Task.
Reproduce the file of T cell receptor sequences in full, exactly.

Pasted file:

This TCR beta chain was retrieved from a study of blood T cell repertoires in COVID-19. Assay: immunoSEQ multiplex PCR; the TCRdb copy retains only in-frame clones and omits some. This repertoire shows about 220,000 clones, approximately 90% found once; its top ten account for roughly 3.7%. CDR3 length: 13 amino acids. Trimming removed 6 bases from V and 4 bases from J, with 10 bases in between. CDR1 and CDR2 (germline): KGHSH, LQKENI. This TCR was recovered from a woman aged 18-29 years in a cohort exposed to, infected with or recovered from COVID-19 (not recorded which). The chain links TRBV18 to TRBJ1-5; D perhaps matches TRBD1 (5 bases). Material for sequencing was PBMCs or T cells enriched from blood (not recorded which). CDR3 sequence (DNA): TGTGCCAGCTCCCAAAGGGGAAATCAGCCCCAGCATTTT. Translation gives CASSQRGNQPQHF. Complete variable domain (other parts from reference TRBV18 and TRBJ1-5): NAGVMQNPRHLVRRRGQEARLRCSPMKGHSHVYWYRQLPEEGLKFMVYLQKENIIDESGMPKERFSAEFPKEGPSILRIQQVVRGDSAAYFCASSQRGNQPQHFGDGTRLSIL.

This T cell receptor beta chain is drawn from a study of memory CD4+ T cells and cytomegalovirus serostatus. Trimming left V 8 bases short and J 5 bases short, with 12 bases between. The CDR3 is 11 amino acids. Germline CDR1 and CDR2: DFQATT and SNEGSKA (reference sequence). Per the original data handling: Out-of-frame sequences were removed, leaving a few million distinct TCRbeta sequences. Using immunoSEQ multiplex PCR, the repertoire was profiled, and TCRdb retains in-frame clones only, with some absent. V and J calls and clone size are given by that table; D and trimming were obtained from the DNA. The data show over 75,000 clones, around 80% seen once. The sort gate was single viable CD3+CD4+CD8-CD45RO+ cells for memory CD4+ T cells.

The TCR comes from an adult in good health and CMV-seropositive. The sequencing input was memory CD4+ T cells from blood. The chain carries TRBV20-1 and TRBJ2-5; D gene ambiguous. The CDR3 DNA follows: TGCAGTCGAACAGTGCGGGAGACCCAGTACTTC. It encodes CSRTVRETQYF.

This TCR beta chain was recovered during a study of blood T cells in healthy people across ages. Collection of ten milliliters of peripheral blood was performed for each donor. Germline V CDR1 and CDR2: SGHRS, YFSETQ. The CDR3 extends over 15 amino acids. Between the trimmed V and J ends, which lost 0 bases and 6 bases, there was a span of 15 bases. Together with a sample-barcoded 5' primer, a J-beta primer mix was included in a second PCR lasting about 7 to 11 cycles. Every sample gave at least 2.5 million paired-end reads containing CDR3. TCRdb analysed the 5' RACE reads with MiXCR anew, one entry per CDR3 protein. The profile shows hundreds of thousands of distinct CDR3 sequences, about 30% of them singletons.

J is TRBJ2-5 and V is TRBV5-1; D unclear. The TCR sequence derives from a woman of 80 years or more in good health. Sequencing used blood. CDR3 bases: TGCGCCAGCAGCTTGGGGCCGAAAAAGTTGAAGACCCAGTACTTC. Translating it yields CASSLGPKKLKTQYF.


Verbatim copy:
This TCR beta chain was retrieved from a study of blood T cell repertoires in COVID-19. Assay: immunoSEQ multiplex PCR; the TCRdb copy retains only in-frame clones and omits some. This repertoire shows about 220,000 clones, approximately 90% found once; its top ten account for roughly 3.7%. CDR3 length: 13 amino acids. Trimming removed 6 bases from V and 4 bases from J, with 10 bases in between. CDR1 and CDR2 (germline): KGHSH, LQKENI. This TCR was recovered from a woman aged 18-29 years in a cohort exposed to, infected with or recovered from COVID-19 (not recorded which). The chain links TRBV18 to TRBJ1-5; D perhaps matches TRBD1 (5 bases). Material for sequencing was PBMCs or T cells enriched from blood (not recorded which). CDR3 sequence (DNA): TGTGCCAGCTCCCAAAGGGGAAATCAGCCCCAGCATTTT. Translation gives CASSQRGNQPQHF. Complete variable domain (other parts from reference TRBV18 and TRBJ1-5): NAGVMQNPRHLVRRRGQEARLRCSPMKGHSHVYWYRQLPEEGLKFMVYLQKENIIDESGMPKERFSAEFPKEGPSILRIQQVVRGDSAAYFCASSQRGNQPQHFGDGTRLSIL.

This T cell receptor beta chain is drawn from a study of memory CD4+ T cells and cytomegalovirus serostatus. Trimming left V 8 bases short and J 5 bases short, with 12 bases between. The CDR3 is 11 amino acids. Germline CDR1 and CDR2: DFQATT and SNEGSKA (reference sequence). Per the original data handling: Out-of-frame sequences were removed, leaving a few million distinct TCRbeta sequences. Using immunoSEQ multiplex PCR, the repertoire was profiled, and TCRdb retains in-frame clones only, with some absent. V and J calls and clone size are given by that table; D and trimming were obtained from the DNA. The data show over 75,000 clones, around 80% seen once. The sort gate was single viable CD3+CD4+CD8-CD45RO+ cells for memory CD4+ T cells.

The TCR comes from an adult in good health and CMV-seropositive. The sequencing input was memory CD4+ T cells from blood. The chain carries TRBV20-1 and TRBJ2-5; D gene ambiguous. The CDR3 DNA follows: TGCAGTCGAACAGTGCGGGAGACCCAGTACTTC. It encodes CSRTVRETQYF.

This TCR beta chain was recovered during a study of blood T cells in healthy people across ages. Collection of ten milliliters of peripheral blood was performed for each donor. Germline V CDR1 and CDR2: SGHRS, YFSETQ. The CDR3 extends over 15 amino acids. Between the trimmed V and J ends, which lost 0 bases and 6 bases, there was a span of 15 bases. Together with a sample-barcoded 5' primer, a J-beta primer mix was included in a second PCR lasting about 7 to 11 cycles. Every sample gave at least 2.5 million paired-end reads containing CDR3. TCRdb analysed the 5' RACE reads with MiXCR anew, one entry per CDR3 protein. The profile shows hundreds of thousands of distinct CDR3 sequences, about 30% of them singletons.

J is TRBJ2-5 and V is TRBV5-1; D unclear. The TCR sequence derives from a woman of 80 years or more in good health. Sequencing used blood. CDR3 bases: TGCGCCAGCAGCTTGGGGCCGAAAAAGTTGAAGACCCAGTACTTC. Translating it yields CASSLGPKKLKTQYF.